"Genius is in-born, may it never be still-born."

"Oysters, irritated by grains of sand, give birth to pearls. Brains, irritated by curiosity, give birth to ideas."

"Brainpower is the bridge to the future; it is what transports you from wishful thinking to willful doing."

"Unless you keep learning & growing, the status quo has no status."

Thursday, August 19, 2010


'Want to Stay Ahead?' is certainly a catchy title, which explains why it piques my personal attention in the first place, while browsing the book shelves leisurely at the Harris bookstore in Jurong Point.

Since I often like to support local authors, I just bought a copy for my personal library.

Surprisingly, it's a revised & updated book (first published in 2004) from the author, based in Malaysia as a creativity consultant, drawing on his experience in helping organizations implement a creative & innovative organisation.

Hence, its secondary title: 'How to Create a Creative Thinking Organisation'.

I am disappointed to say that the book reads more like a compendium of ragtag stuff from the author's master sifu, Edward de Bono.

All the fancy stuff from the master sifu like 'Lateral Thinking', 'Six Thinking Hats', 'Six Action Shoes', 'Six Value Medals' & 'Direct Attention Thinking Tools' are outlined in the book.

To my chagrin, the entire book also reads like an academic textbook because of its structured page/text layout, that goes 1.0., 1.1., 1.2., 2.0., 2.1., 2.2., 2.3., 3.0., & so on.

As I read further, I become quite "intrigued" about what the author has meant when he writes on page 11, under 2.1. 'Creative Thinking as a Breakthrough Strategy':

"... The ideas must be novel - different from what's been done before - but they can't be simply bizarre; they must be appropriate... "

My immediate response to that is "Why Not?"

Furthermore, the author unwittingly contradicts himself - being a de Bono trainer - when he writes on page 31, last paragraph, ending with:

"... When we apply this (lateral thinking) technique, we can use it in challenging what is out there or what is going on in our mind?... "

Looking back, the author is obviously not walking his talk.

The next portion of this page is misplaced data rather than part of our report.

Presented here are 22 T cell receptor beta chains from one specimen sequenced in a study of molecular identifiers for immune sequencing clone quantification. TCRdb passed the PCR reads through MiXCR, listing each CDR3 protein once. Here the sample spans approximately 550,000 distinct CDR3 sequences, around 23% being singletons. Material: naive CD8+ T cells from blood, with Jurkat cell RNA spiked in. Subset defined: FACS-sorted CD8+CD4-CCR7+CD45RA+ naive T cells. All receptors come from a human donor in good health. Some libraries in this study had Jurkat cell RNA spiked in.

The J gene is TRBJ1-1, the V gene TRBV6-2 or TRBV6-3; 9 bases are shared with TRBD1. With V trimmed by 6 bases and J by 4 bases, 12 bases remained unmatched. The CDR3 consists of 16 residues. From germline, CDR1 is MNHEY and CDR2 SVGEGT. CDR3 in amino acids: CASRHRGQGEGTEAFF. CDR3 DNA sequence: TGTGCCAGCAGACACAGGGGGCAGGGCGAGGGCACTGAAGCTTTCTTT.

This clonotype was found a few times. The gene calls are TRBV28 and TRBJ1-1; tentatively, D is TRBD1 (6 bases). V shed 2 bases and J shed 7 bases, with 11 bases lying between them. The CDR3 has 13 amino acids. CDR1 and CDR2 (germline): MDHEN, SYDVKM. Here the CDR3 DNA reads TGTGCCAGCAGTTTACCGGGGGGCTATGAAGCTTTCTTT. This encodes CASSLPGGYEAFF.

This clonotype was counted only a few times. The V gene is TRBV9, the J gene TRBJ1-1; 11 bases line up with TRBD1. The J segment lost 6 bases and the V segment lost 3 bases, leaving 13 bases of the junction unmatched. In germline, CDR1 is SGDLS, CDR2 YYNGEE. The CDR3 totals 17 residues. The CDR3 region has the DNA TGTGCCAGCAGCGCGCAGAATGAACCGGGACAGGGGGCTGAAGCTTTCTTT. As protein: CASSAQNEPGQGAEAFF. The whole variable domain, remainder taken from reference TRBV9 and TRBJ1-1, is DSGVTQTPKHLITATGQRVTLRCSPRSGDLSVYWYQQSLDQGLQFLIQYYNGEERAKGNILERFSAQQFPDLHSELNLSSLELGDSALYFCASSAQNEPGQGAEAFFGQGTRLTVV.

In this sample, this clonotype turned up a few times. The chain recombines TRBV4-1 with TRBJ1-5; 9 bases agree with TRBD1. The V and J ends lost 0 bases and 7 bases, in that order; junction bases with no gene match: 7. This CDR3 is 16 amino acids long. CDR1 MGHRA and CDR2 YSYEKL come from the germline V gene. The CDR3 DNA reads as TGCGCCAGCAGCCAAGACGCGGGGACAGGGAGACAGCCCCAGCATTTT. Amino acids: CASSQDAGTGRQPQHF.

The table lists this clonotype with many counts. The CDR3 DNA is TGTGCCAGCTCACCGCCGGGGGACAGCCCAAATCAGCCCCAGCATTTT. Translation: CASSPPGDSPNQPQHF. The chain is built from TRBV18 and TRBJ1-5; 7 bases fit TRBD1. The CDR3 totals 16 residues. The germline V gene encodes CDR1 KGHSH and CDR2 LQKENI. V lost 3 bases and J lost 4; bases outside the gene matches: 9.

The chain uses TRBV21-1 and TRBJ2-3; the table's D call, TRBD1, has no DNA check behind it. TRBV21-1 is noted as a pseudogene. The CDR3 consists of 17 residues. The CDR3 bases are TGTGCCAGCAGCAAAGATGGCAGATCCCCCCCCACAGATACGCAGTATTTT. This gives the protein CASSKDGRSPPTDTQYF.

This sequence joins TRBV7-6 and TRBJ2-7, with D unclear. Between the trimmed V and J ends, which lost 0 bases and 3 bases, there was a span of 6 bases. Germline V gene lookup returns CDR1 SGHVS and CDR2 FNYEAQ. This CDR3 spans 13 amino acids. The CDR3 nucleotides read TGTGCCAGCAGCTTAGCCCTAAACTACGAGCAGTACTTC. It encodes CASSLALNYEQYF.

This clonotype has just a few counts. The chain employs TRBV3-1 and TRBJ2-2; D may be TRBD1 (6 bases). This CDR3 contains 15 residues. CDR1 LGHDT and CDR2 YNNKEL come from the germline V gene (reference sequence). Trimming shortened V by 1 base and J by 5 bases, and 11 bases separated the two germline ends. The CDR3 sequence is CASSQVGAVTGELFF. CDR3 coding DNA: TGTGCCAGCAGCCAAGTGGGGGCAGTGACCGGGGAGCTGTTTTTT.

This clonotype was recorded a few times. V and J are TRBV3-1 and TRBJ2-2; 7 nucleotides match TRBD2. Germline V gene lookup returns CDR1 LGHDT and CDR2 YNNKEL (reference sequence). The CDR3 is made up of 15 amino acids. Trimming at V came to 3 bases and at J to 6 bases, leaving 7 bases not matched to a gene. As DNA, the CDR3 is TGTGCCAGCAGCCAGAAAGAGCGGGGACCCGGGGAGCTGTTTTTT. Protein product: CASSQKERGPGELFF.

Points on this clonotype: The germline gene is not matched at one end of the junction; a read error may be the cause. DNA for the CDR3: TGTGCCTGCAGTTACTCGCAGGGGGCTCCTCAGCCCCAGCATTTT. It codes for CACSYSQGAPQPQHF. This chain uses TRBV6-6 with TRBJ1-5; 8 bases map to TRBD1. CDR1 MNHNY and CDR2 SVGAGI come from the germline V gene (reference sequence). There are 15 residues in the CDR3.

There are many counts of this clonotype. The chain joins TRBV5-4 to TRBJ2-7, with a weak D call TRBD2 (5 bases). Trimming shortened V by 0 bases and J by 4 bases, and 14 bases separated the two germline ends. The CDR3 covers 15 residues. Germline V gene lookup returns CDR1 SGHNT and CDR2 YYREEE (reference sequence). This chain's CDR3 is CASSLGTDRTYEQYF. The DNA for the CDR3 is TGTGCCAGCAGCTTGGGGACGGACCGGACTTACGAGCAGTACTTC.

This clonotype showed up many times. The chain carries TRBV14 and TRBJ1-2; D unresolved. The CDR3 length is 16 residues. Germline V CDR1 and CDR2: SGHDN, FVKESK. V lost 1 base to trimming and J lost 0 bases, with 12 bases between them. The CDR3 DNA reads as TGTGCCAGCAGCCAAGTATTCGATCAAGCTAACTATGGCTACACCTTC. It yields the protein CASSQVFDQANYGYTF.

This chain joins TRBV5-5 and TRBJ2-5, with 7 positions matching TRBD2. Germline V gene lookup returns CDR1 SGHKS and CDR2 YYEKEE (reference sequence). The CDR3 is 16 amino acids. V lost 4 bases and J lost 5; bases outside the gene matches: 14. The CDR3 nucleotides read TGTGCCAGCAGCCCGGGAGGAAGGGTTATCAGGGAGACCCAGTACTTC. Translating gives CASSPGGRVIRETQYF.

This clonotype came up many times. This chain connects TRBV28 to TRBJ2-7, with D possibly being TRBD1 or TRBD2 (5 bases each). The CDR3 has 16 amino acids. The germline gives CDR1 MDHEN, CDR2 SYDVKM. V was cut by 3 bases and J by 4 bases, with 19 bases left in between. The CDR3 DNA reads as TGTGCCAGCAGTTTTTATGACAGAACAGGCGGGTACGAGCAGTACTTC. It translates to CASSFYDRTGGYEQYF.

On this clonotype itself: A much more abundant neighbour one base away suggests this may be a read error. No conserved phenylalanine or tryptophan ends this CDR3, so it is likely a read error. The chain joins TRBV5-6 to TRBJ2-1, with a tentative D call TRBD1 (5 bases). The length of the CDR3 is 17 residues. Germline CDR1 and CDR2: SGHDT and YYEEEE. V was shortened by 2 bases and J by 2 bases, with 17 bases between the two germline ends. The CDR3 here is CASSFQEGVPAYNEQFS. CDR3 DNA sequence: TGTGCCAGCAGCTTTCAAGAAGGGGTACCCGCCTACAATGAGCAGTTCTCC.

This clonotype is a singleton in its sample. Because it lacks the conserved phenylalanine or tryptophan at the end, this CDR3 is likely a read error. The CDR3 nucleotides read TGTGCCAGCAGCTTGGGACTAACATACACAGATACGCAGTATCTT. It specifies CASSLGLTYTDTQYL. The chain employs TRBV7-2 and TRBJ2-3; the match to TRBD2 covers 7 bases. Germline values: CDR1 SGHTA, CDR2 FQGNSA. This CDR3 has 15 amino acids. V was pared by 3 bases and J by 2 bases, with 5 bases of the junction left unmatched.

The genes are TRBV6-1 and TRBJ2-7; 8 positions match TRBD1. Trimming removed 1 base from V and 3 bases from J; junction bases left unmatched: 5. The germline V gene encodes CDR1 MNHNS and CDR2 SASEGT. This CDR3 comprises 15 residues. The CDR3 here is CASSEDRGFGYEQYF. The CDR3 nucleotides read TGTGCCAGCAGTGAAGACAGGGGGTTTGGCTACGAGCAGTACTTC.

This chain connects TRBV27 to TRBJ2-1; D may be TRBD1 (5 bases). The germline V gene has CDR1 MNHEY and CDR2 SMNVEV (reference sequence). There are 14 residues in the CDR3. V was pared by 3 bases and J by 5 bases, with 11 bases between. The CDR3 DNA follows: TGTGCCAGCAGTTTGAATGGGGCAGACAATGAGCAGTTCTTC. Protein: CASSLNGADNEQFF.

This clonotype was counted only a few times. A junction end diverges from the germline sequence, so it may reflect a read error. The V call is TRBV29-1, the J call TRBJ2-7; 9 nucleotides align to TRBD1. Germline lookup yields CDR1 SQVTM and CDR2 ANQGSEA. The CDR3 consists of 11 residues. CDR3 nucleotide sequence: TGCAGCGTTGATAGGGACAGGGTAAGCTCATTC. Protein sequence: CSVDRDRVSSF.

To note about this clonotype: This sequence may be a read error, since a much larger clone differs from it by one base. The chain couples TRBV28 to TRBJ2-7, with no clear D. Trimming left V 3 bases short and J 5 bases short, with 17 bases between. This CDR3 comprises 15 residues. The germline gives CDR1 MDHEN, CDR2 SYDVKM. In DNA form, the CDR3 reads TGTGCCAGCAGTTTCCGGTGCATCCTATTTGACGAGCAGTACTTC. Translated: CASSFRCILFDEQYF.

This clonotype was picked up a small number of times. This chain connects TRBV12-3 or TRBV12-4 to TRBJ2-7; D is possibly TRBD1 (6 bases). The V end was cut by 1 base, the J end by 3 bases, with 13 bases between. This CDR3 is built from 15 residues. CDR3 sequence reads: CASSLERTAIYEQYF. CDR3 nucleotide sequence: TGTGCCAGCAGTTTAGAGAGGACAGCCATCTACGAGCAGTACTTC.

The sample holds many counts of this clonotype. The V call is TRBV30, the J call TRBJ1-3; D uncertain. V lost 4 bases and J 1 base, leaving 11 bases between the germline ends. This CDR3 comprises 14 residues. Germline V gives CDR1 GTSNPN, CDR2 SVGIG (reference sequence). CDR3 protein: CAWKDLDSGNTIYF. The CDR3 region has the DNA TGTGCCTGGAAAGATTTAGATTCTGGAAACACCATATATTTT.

Is it an inkling that the author prefers to "stay within the boundary", so to speak?

Most of the time the author is talking about how his clients are falling in love with all the de Bono's stuff after attending his training. I have no quarrel with that. What irks me most is that I don't get to read about any case studies or even anecdotes of 'aHA' moments.

To compound my displeasure, I don't get to read any of the author's own particular insights on creative thinking, other than rehashing what his master sifu has covered.

Sometimes, I just wonder why authors bother to write their books in the first place when they actually do not have any new ideas or perspectives of their own to share with the world.

Is it vanity at work? Or, is it sheer compunction just to have a book - with their name on it - to go with their professional standing as a consultant?

I don't mean to throw a cold wet blanket, but the harsh reality is that the book is really not up to my expectations of a creativity consultant. Sad to say, & with due respect to the author, there is no originality of thought, as well as no intellectual ballast at all.

The only relatively good points I can gather from the book are the few discussion questions at the end of each chapter in the book, which I reckon are quite useful for reader's reflection & introspection.

The Organisational Creativity Factors (OCF) Survey Questionnaire from the author is not too bad, in fairness to the author, although I must say it's not truly complete. I would venture to add in a sixth element, 'Opportunity Pursuit'.

This is because, in my professional opinion, without 'Opportunity Pursuit' in the final equation, so to speak, the creative thinking organisational culture, which the author has envisaged, is not sustainable.

To put it bluntly, in the long run, it is 'Opportunity Pursuit' as a deliberate systematic process that give true meaning & real value to organisational prosperity.

In the end analysis, should you get the book?

Regrettably, the answer is an affirmative NO!

However, if readers still fancy de Bono's stuff, then it is more worthwhile for readers to go directly to the source materials, rather than dabbling with rehashed second-grade materials.

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